+1 (208) 254-6996 essayswallet@gmail.com

To Prepare:

Take note of the problem, the methods, the findings, and the researchers’ conclusions.

Don't use plagiarized sources. Get Your Custom Essay on
Just from $13/Page
Order Essay

Review the Research Response Exemplar in the Learning Resources for an example of how to complete this Assignment.  

Write a 2-page response to the scholarly, peer-reviewed article you selected. In your response, identify and briefly summarize the article. Then address the following: To what extent do the research findings align with your professional experiences? How might you use this evidence-based research to inform your work as an advanced human services professional practitioner?

The Research Exemplar and Peer Reviewed Article is provided below

International Journal of Caring Sciences September -December 2020 Volume 13 | Issue 3| Page 1555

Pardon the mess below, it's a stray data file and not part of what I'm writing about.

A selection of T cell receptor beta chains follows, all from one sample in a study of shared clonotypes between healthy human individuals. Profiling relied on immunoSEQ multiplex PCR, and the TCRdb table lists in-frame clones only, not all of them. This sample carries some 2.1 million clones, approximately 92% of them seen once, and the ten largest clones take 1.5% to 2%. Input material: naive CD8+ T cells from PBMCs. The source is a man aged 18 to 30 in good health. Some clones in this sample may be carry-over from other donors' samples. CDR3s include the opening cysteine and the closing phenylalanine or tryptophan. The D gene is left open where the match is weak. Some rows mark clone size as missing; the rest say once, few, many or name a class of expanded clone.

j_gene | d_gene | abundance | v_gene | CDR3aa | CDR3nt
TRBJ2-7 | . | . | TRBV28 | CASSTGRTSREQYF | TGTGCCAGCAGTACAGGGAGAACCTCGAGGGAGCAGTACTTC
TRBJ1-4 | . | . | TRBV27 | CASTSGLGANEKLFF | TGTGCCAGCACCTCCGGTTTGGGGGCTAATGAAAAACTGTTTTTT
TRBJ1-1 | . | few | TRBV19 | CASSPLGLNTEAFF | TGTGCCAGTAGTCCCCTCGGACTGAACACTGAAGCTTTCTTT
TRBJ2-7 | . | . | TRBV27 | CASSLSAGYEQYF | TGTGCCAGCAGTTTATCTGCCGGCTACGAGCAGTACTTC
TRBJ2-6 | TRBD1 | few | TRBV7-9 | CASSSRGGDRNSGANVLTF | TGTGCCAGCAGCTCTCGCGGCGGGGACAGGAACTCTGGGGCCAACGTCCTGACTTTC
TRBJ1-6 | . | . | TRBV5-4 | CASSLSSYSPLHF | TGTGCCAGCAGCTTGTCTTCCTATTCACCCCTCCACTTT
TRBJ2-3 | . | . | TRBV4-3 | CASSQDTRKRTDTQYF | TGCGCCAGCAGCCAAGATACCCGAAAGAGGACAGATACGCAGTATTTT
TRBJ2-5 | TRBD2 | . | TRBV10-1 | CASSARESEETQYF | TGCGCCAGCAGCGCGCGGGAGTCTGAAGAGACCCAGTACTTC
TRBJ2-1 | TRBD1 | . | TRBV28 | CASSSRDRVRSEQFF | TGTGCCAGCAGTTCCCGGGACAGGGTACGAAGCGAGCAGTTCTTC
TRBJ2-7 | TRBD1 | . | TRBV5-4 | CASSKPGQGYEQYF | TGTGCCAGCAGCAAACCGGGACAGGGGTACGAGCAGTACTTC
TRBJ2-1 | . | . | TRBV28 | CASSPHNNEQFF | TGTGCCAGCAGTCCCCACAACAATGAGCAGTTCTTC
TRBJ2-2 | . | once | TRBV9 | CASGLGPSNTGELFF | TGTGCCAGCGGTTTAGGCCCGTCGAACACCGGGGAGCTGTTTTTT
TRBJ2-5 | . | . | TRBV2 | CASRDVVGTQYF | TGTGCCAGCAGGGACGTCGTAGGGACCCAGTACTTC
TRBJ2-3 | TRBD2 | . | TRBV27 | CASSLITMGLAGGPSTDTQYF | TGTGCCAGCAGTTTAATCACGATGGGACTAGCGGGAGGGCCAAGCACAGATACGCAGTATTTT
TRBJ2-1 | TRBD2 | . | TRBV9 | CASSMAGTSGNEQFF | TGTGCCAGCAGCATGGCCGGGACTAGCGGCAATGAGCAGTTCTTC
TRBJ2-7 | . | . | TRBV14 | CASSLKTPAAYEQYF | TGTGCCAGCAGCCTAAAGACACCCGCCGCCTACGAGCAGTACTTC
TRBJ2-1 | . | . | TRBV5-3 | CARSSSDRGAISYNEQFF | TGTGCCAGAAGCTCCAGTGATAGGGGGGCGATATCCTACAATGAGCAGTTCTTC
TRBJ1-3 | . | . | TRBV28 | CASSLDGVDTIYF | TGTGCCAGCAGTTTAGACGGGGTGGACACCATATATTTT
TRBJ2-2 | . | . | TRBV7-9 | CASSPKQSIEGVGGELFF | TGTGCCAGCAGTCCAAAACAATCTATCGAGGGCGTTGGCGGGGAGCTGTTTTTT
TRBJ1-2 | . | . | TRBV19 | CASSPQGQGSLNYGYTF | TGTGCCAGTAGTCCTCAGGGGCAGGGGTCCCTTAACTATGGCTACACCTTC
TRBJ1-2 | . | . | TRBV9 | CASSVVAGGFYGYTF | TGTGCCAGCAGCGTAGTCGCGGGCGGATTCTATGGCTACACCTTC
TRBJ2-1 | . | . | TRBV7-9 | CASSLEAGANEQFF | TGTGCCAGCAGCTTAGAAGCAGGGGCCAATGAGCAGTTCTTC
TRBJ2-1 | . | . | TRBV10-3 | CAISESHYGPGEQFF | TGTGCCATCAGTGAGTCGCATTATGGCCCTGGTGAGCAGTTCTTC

Original Article

Social- and Health Care Educators’ Cultural Competence

Ruwang Han, RN, MHSc student Faculty of Education and Welfare Studies, Department of Caring Science, Åbo Akademi University, Vaasa, Finland

Monika Koskinen, MHSc University Teacher, Faculty of Education and Welfare Studies, Department of Caring Science, Åbo Akademi University, Vaasa, Finland

Kristina Mikkonen, PhD Post-doctoral researcher, Research Unit of Nursing Science and Health Management, University of Oulu, Oulu, Finland

Tuulikki Sjogren, PhD University Lecturer, Faculty of Sport and Health Sciences, University of Jyväskylä, Jyväskylä, Finland

Hilkka Korpi, PhD University Lecturer, Faculty of Sport and Health Sciences, University of Jyväskylä, Jyväskylä, Finland

Meeri Koivula, PhD Associate Professor, Faculty of Social Sciences, Tampere University, Tampere, Finland

Minna Koskimaki, MNs, Doctoral candidate Faculty of Social Sciences, Tampere University, Tampere, Finland